The two "i" words are back in the news, one more prominently than the other. The more prominent is "inflation." The less prominent at the moment is "immigration" (of the illegal variety). The two issues are more closely tied than one would think. None of the three remaining major-party candidates for president has a realistic plan to resolve immigration's contribution to the problem.
D'Vera Cohn and Jeffery Passel authored a new Pew Hispanic Center study projecting U.S. population growth for the next four decades. At the end of their press conference announcing the findings, they declined to draw conclusions from their report.
That is not a constraint here.
However, they did slip in a suggestion that high intermarriage rates among Latinos and other ethnic groups may find that Latinos no longer identify as such.
Revelations of an eight-year-old relationship between John McCain and an attractive female lobbyist raises a new question about the GOP Presidential frontrunner's ethics.
Questions about womanizing by McCain have circulated in Washington for years and even his senior advisors were convinced eight years ago that he was involved in an affair with lobbyist Vicki Iseman.
With big wins in hand, Democrat Barack Obama pointed on Wednesday toward critical showdowns with rival Hillary Clinton next month that could prove decisive in their heavyweight presidential battle.
Obama's wins in Wisconsin and Hawaii on Tuesday gave him 10 straight victories over Clinton in the Democratic presidential race and expanded his lead in pledged delegates who select the party's presidential nominee in November's election.
Texas and Ohio: Two states, two debates, one chance for Hillary Rodham Clinton to save her moribund candidacy for the Democratic presidential nomination.
The former first lady suffered another bruising night Tuesday, badly losing the Wisconsin primary and the Hawaii caucuses to Barack Obama. The Illinois senator has now crushed Clinton in 10 straight contests, amassing a growing delegate lead and building support among women and white working class voters who have long formed the core of Clinton's candidacy.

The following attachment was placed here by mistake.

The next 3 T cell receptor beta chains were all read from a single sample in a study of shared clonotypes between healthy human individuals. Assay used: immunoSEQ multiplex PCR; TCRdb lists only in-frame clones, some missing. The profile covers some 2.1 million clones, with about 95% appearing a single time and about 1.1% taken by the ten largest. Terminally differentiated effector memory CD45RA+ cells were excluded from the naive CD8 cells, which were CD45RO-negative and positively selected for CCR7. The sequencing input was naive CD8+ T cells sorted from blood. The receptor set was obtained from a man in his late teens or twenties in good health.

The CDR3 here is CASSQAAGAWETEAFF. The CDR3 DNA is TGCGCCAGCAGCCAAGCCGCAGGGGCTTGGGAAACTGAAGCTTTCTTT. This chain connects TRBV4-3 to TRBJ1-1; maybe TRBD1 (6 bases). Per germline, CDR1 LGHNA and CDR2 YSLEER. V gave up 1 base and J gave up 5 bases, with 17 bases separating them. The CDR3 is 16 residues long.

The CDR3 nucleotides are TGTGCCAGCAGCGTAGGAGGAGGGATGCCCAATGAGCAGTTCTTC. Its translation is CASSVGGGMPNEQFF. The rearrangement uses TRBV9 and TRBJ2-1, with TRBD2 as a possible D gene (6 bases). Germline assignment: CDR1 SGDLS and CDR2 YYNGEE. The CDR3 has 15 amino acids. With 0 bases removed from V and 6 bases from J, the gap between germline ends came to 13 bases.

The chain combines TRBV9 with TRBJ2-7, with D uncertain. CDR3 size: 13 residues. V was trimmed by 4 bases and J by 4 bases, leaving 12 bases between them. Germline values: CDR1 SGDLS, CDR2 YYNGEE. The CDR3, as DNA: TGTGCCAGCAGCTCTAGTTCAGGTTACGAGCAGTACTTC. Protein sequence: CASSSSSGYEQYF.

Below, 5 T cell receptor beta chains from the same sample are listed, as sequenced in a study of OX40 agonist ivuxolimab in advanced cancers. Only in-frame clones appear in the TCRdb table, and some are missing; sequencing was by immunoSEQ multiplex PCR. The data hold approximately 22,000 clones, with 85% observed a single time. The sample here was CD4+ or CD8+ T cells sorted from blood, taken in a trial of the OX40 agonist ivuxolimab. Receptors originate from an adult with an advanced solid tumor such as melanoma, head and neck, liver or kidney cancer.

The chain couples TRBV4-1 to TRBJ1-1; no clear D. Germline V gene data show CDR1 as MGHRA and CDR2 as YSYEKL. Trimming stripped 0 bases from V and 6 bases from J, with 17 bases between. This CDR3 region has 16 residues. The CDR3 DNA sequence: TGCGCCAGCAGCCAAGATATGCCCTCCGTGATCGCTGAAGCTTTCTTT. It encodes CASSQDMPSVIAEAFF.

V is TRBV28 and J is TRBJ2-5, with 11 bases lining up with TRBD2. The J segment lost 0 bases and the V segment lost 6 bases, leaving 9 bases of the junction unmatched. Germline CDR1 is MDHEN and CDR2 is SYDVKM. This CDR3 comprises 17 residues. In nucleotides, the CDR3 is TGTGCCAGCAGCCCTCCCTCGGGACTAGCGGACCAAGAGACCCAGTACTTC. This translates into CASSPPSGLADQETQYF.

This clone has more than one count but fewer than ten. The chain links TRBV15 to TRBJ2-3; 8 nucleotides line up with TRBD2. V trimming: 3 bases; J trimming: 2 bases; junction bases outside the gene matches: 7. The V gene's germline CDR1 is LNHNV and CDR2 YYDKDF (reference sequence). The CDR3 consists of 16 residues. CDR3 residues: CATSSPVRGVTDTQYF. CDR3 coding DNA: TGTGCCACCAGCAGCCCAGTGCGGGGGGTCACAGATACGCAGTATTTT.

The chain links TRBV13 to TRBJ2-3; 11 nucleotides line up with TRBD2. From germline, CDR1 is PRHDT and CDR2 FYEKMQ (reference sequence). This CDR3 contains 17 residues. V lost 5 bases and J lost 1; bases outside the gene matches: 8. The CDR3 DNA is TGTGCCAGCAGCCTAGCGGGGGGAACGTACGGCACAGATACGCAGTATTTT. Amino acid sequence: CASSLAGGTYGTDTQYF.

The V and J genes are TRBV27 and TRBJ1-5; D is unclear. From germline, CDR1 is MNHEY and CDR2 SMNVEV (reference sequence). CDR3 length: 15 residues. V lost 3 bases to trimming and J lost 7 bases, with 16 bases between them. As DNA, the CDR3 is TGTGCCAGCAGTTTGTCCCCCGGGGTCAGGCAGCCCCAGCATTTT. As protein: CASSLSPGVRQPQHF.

Barack Obama claimed major pieces of Hillary Rodham Clinton's usual coalition as his own Tuesday, winning a majority of white and working-class people while splitting women's votes in Wisconsin's Democratic presidential primary, according to exit polls.
Barack Obama cruised past a fading Hillary Rodham Clinton in the Wisconsin primary and Hawaii caucuses Tuesday night, gaining the upper hand in a Democratic presidential race for the ages.
The twin triumphs made 10 straight for Obama, and left the former first lady in desperate need of a comeback in a race she long commanded as front-runner.
"The change we seek is still months and miles away," Obama told a boisterous crowd in Houston in a speech in which he also pledged to end the war in Iraq in his first year in office.
"I opposed this war in 2002. I will bring this war to an end in 2009. It is time to bring our troops home," he declared.
The Democratic nomination is now Barack Obama's to lose.
After nine consecutive defeats — including a heartbreaker in tailor-made Wisconsin on Tuesday — Hillary Rodham Clinton can't win the nomination unless Obama makes a major mistake or her allies reveal something damaging about the Illinois senator's background. Don't count her out quite yet, but Wisconsin revealed deep and destructive fractures in the Clinton coalition.
It's panic-button time.
Sen. John McCain moved closer to clinching the Republican presidential nomination Tuesday, winning delegates in Wisconsin and competing for more in the state of Washington.
Sen. Barack Obama extended his delegate lead by winning the Democratic primary in Wisconsin.
McCain won 13 delegates by carrying the popular vote in Wisconsin, with 24 delegates still to be awarded. There were 19 GOP delegates at stake in Washington.
Barack Obama won the Wisconsin primary Tuesday night, his ninth straight triumph over a fading Hillary Rodham Clinton in their epic struggle for the Democratic presidential nomination.
Obama cut deeply into Clinton's political bedrock, splitting the support of white women almost evenly with the former first lady and running well among working class voters in a blue collar battleground, according to polling place interviews.
The economy and trade were key issues in the race, and seven in 10 voters said international trade has resulted in lost jobs in Wisconsin. Fewer than one in five said trade has created more jobs than it has lost.